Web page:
I am proud to be able to play a part in ensuring that Patrick is not left behind.
When I met Patrick, he explained to me that being gay in China has always been hard but it gets even harder as he gets older and there is more pressure to marry a woman. He says his friends would not hang out with him anymore because being over 30 and single they think there is something wrong with him. The last time he was in China Patrick’s parents tried to force him to marry a woman. He was completely unable to express himself as a gay man, and kept his sexuality a secret.
Patrick was very happy when he came to Australia and fell in love with Mark, and developed friends that knew of and supported their relationship. However after a short time Mark became very controlling and the relationship broke down. Around that time Patrick was diagnosed with HIV, and required psychological support to cope with the shock of the diagnosis.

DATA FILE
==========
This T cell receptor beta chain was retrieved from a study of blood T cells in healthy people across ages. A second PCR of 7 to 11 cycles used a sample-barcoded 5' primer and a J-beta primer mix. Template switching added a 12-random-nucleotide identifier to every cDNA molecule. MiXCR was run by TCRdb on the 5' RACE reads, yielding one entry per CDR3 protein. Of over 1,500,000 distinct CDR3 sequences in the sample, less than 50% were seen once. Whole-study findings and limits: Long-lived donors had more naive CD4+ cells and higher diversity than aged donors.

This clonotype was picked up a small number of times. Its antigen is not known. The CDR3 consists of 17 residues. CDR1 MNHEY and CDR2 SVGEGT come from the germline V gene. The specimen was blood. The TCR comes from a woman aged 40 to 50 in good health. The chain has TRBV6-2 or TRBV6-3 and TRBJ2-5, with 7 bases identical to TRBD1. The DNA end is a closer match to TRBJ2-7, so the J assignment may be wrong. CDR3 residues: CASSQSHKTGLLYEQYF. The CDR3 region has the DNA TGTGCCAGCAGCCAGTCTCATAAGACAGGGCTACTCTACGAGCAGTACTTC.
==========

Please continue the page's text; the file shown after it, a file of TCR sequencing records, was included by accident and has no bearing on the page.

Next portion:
Patrick is now terrified of returning to China. He fears he won’t find a job in China because many employers require regular medical checks, including HIV tests and refuse to hire HIV positive persons. He will be ostracised by family and friends due to stigma and discrimination in his small, rural village. Patrick told me about another village near his home where people with HIV are sent to live in prison-like conditions. If Patrick gets sick in China he wouldn’t go the doctor for fear they might send him to that “AIDS Village.”
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